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most of the displaced filed aiclaims with fema and areng to hear if they qualify for financial or other additional assistance. the rira's came to hartford with that money, isrl bought a car that cost $300, insurance, food, and warm cthing for the family. israel found a job as a machine operator at the window factory within days of arriving that pays about $365 a week. but it wasn't enough, and the family was approved for food stamp assistance. >> ( translated ): i am the type of person who doesn't wait for things to come to my doorstep. i believe in hard work. if you give me some help, i'll be grateful and i'll work hard to earn what i deserve. >> reporter: hisife millie is taking english classes while she looks for part-time work but rivera says the transition to life on the mainland has proven difficult and expensive. >> (anslated ): we came from puerto rico out of necessity, we can't go back home. i'm not saying anyone should
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gi me free housing. i can pay something reasonable. but i can't pay a $1,000 rent when i only earn $1500.wo sometimes er where all the money goes, it isn't easy. but there is no stove he, no refrigerator, we eat out a lot. >> reporter: in late december, the rivera's were among more t the hotel that faced potential eviction and homelessness. it0 iona al hoanusing 4lifami program was set to end by mid- january. but then fema extended the program through march 20th at the request of puerto rico's goveor. yet that was bittersweet news for the rivera's and abo 10 other families at the hotel because they didn't qualify for the extensio rivera says fema denied his family's financial assistance claim, saying they had effectively refused federal help because, as they'd self- evacuated before the hurricane, no one was home when a fem t inspector cavisit. because of fema's decision, the rivera's were no lonr eligible for the transitional housing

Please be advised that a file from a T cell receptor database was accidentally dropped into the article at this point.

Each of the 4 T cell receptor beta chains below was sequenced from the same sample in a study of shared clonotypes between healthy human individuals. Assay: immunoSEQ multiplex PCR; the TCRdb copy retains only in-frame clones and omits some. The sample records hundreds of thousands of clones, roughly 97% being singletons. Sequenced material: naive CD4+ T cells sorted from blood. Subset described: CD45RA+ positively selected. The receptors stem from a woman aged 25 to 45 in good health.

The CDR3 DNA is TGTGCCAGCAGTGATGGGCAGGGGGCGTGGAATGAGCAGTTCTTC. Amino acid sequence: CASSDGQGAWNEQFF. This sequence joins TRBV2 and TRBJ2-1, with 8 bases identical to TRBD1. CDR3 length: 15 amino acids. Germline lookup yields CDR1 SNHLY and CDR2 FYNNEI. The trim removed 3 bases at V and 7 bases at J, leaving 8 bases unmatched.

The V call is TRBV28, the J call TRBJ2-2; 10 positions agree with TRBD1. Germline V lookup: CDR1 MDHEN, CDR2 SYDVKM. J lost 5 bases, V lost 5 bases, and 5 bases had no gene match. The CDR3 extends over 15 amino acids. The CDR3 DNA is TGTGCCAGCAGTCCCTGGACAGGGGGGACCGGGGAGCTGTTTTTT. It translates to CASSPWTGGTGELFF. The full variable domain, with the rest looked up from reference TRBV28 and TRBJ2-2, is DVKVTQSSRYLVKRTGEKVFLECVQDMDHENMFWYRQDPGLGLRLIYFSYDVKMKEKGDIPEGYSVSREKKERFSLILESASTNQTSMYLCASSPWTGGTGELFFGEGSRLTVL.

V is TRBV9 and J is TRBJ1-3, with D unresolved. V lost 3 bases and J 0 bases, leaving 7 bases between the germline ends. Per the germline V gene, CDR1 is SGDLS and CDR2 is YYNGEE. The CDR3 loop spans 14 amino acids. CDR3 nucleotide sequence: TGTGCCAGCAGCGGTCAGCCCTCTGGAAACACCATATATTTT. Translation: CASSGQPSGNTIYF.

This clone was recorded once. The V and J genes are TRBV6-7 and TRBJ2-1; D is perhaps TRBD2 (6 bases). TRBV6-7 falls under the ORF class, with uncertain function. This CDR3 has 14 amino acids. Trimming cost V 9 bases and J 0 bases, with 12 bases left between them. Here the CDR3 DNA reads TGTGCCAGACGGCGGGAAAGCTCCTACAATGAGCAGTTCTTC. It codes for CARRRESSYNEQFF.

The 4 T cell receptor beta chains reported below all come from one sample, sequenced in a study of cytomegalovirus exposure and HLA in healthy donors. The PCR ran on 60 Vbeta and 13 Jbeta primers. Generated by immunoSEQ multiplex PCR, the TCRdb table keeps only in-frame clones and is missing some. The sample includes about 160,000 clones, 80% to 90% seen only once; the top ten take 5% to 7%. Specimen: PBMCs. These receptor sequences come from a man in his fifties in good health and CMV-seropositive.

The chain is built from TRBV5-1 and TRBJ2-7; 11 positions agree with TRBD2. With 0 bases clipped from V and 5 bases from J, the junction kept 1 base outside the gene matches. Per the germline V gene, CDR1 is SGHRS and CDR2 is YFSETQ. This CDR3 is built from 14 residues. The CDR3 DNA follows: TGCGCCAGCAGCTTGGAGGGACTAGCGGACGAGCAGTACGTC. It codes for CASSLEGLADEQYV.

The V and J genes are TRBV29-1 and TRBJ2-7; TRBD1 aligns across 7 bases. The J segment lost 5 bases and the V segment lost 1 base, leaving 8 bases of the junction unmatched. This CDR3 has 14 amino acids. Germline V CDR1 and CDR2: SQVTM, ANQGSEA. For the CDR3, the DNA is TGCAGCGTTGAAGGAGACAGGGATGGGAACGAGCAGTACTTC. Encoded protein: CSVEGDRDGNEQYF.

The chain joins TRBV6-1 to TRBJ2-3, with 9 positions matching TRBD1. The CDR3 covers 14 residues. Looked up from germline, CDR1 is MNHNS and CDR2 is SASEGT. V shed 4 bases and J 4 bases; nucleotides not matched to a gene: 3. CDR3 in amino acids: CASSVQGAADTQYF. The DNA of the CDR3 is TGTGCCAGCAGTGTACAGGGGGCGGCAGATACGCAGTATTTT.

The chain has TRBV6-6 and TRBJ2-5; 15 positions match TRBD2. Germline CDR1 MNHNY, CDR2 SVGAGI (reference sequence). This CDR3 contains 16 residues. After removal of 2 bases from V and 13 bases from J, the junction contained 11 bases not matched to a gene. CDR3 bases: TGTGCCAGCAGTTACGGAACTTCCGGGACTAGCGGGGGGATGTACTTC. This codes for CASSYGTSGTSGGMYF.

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program. they were told they would still have to leave by mid-january. other families were told the same. hme said hotel staff told them th less than 24 hours to get out. fema told newshour weekend it gave six to seven days vance notice to any families asked to leave their temporary housing. meanwhile grassroots puerto rican activists and elected officials asked the state of connecticut to step in. in mid-january, the state partnered with nonprofits like united way and the salvation army, and allocated $100,000 to keep families like the rivera's in the hotels through march 20th. but connecticut governor dannel malloy beliee federal government should have been playing a larger role in that effort. >> this is a different model that for some reason is being applied to the people of the commonwealth that we have never applieto a state to state basis. why don't we treat our fello
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citizens living in puerto rico the same way we would treat folks living in new jersey or ne?york or washington, d.c. >> reporter: fema says the transitional housing program is just one of several shelterinbl options avaito displaced families. and this month, it provided connecticut with 10 new spanish speaking disaster-management case workers at the state's request. malloy says the state could use even more case-workers, plus oulingual educators, and funds for affordable hsing. meanwhile, the governor just ked for $400,000 in the state's proposed budget to support maria evacuees. but it may not be enough to cover the costs. the state estimates it has welcomed between 3,500 to 5,000 displaced puerto ricans since olrricane maria. and the state's sc system 0 commodated close to 2,00w houdents from the caribbean this year. >> the nature of our response network in the united states shouldn't be dependent on